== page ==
|Regions with significant populations|
|Dutch, Sranan Tongo|
|Christianity (Roman Catholic, Protestants), Hinduism, Islam|
Surinamese people are the inhabitants or citizens of Suriname. Suriname had formerly been a Dutch colony which was captured from the English in 1667. Following Suriname's independence in 1975, many Surinamese migrated to the Netherlands. A second wave of migrants relocated to the Netherlands during the 1980s while Suriname was under military regime.
The population of Suriname is a mixture of different ethnic groups:
- Amerindians, the original inhabitants of Suriname, form 3.7% of the population. The main groups being the Akuriyo, Arawak, Carib/Kaliña, Trío (Tiriyó), and Wayana. They live mainly in the districts of Paramaribo, Wanica, Marowijne and Sipaliwini.1
- East Indians form 37% of the population. They are descendants of nineteenth-century contract workers from India. They are from the Indian states of Bihar and Eastern Uttar Pradesh, in Northern India, along the Nepali border.
- Africans form 33% of the population, and are divided into two groups: the Creoles (18%), mixed descendants of West African slaves and Europeans (mostly Dutch), and Maroons (15%), descendants of escaped West African slaves. The two main Maroon groups are the Ndyuka and Saramaccans.
- The Javanese (descendants of contract workers from the former Dutch East Indies on the island of Java, Indonesia),2 form 15% of the population.
- Chinese, mainly descendants of the earliest nineteenth-century contract workers. The 1990s and early 21st century saw renewed immigration on a large scale. In the year 2011 there were over 40,000 Chinese in Suriname, including legal and illegal migrants.3
- Europeans, descendants of Dutch 19th-century immigrant farmers, Portuguese from Madeira and other white people. The descendants of Dutch immigrant farmers are known as "Boeroes" (derived from boer, the Dutch word for "farmer"). Most Boeroes left after independence in 1975.
- Arabs, (primarily Maronites) from the town of Bsharri, Lebanon, but also Syrians and Palestinians.
- Jews, mainly descendants of Sephardic Jews and Ashkenazi Jews. In their history, Jodensavanne plays a major role. Many Jews are mixed with other populations.
- Brazilians, many of them gold miners.4 Most of the nearly 40,000 Brazilians living in Suriname arrived during the past several years.5
The seventh census of Suriname in 2004 reported the following:
- 27.4% East Indian,
- 17.7% Creole
- 14.7% Maroons
- 14.6% Javanese (Southeast Asians)
- 12.5% Mixed descent
- 3.7% Amerindian
- 3% Chinese
- 2% White
Most of the approximate 500,000 inhabitants live in the north of the country, in the districts of Paramaribo, Wanica and Nickerie. The least populated county is Sipaliwini, which covers most of the nation's interior and is sparsely inhabited. More than half of the population lives in and around the capital.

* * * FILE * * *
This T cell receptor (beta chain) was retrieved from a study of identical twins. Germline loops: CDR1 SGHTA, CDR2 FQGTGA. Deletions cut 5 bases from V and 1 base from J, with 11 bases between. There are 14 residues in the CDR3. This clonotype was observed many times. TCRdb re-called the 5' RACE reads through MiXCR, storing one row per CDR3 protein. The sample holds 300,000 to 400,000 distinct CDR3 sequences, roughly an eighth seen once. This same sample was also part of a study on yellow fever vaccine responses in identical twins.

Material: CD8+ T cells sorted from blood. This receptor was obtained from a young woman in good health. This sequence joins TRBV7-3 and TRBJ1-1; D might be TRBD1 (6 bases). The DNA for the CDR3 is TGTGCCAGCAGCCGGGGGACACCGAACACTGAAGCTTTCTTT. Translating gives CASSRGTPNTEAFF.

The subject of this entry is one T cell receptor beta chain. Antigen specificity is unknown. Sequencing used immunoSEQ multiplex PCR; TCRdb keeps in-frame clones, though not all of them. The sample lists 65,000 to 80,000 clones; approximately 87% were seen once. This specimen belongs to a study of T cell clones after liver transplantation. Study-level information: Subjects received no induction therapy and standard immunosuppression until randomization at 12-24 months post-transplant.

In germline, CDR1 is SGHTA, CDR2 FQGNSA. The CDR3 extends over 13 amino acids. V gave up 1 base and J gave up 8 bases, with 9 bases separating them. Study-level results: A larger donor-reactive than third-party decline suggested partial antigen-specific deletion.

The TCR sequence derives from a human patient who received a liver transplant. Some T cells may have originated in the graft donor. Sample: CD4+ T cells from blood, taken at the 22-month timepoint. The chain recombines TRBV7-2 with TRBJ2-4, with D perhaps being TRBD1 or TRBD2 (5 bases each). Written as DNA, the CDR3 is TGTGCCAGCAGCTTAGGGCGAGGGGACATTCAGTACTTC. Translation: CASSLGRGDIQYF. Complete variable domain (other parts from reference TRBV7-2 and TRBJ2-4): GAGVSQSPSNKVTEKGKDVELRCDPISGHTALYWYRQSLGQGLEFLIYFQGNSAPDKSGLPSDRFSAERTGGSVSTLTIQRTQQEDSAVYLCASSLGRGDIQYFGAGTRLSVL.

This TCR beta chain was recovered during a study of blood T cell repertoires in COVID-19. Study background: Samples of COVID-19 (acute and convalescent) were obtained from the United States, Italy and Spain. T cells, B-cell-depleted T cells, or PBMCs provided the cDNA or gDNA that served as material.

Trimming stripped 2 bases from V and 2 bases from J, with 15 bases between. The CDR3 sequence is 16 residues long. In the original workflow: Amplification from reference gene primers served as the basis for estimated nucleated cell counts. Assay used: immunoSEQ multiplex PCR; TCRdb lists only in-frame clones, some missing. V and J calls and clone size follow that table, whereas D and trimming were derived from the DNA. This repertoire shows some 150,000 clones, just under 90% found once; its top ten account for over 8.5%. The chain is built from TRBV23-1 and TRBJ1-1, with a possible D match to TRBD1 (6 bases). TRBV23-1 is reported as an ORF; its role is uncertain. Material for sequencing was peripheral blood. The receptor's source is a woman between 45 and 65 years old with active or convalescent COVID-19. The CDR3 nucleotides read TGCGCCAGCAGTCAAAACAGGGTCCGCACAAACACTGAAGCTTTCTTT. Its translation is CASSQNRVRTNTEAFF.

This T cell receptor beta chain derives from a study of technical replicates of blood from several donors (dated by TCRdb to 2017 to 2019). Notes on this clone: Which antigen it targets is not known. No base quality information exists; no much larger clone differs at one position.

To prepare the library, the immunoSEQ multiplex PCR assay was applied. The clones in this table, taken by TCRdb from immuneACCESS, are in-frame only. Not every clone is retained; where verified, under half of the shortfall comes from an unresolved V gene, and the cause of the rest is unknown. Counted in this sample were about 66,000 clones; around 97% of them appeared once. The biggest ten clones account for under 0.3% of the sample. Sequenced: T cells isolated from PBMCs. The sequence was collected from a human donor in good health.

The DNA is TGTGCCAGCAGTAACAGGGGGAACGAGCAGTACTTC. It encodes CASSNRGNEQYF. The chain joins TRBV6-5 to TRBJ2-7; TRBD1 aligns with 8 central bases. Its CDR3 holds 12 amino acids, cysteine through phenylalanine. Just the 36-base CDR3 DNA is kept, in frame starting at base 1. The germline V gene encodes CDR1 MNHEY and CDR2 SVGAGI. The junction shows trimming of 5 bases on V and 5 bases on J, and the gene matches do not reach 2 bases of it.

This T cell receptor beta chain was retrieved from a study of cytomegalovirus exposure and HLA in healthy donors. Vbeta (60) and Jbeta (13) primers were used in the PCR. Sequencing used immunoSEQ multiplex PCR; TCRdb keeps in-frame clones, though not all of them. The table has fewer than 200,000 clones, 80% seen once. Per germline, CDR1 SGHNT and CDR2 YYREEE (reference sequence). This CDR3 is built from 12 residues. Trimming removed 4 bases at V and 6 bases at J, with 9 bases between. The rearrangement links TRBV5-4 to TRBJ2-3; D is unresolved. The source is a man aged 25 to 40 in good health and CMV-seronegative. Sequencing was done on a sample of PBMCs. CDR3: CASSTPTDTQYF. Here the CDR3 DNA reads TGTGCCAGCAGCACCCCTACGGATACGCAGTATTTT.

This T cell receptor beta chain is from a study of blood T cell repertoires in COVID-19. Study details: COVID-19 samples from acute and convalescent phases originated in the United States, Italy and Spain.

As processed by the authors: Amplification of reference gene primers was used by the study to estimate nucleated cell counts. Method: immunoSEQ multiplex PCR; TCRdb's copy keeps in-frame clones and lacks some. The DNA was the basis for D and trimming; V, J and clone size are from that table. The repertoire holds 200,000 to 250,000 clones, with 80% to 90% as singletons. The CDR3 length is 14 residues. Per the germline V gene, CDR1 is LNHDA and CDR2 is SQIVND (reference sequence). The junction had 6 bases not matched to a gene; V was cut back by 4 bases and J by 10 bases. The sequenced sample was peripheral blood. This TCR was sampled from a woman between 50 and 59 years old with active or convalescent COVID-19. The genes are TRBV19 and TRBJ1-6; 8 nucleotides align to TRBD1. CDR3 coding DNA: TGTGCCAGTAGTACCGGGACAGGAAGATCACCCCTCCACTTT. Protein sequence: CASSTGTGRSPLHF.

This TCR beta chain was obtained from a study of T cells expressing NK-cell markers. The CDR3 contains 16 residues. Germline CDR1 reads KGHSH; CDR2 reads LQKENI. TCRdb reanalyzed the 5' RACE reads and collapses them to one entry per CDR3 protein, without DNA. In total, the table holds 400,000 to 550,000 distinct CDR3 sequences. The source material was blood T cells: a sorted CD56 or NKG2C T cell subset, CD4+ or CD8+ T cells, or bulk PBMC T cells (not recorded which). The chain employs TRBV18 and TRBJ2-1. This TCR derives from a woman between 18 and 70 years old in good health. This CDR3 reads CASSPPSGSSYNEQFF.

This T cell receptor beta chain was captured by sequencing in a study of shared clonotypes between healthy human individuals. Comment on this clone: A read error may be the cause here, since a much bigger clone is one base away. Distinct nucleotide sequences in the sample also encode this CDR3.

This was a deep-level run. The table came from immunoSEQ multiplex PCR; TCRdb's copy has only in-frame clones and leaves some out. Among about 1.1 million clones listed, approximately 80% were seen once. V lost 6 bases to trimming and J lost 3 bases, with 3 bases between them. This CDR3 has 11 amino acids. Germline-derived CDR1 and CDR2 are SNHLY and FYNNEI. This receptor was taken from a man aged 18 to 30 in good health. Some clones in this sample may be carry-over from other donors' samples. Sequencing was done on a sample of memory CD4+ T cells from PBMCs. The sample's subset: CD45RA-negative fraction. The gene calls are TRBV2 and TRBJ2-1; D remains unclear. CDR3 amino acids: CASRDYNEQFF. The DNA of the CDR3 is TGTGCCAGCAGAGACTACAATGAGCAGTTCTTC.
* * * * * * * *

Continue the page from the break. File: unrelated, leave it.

Approximately 350,000 individuals of Surinamese descent live in the Netherlands, having variably arrived following Suriname's independence in 1975, after the military coup of 1980 led by Dési Bouterse, or after the December murders of 1982. Surinamese continued to migrate to the Netherlands throughout the 1990s because of the then poor economic situation in Suriname. Most Surinamese people in the Netherlands have a Dutch passport and the majority have been successfully integrated into Dutch society.
During the colonial era there was frequent migration between the Netherlands and Dutch Guiana. Initially this was mainly the colonial elite but expanded during the 1920s and 30s to the less fortunate inhabitants looking for better education, employment, or other opportunity.6
In Suriname there are no fewer than twenty languages spoken. Most Surinamese are multilingual. In terms of numbers of speakers are the main languages in Suriname, successively the Dutch language, Sranan Tongo (Surinamese Creole), Sarnami (Surinamese Hindi), Javanese, and different Maroon languages (especially Saramaccan and Ndyuka). Since most Surinamese people are multilingual (for instance Dutch and Sranan Tongo), it is not easy for people to share in a particular language group.
According to the results of the seventh general population and housing census, which was held in 2004, Dutch is the most spoken home language in Suriname. In over 70% of households Dutch is spoken as the first or second language. The lingua franca is Sranan Tongo, which literally means "Surinamese language", and is spoken primarily as a second language in 46% of households, along with 22% Sarnami Hindustani and 11% Javanese.
The following religious statistics have been reported as of 2010:7
- 48% Christianity (25.2% Protestant and 22.8% Roman Catholic)
- 27.4% Hinduism (Sanatana Dharma and Arya Samaj)
- 19.6% Islam (Sunni and Ahmadiyya)
- 5% Indigenous or animist
- Joshua Project. "Joshuaproject.net". Joshuaproject.net. Retrieved 28 March 2010.
- (Indonesian)Orang Jawa di Suriname (Javanese in Suriname), kompasiana. Access date:26 March 2011
- Romero, Simon. "With Aid and Migrants, China Expands Its Presence in a South American Nation", The New York Times, 10 April 2011.
- "Violence erupts in Surinam". Radio Netherlands Worldwide. December 26, 2009.
- "Guyana: Caught in Brazil's Net?; Small Nation, New to Free Markets, Fears Loss of Its Identity". The New York Times. March 30, 2000.
- Gert Oostindie en Emy Maduro, In het land van de overheerser - II - Antillianen en Surinamers in Nederland 1634/1667-1954 (KITLV; Leiden 1986)
- Suriname: History, Geography, Government, and Culture Infoplease.com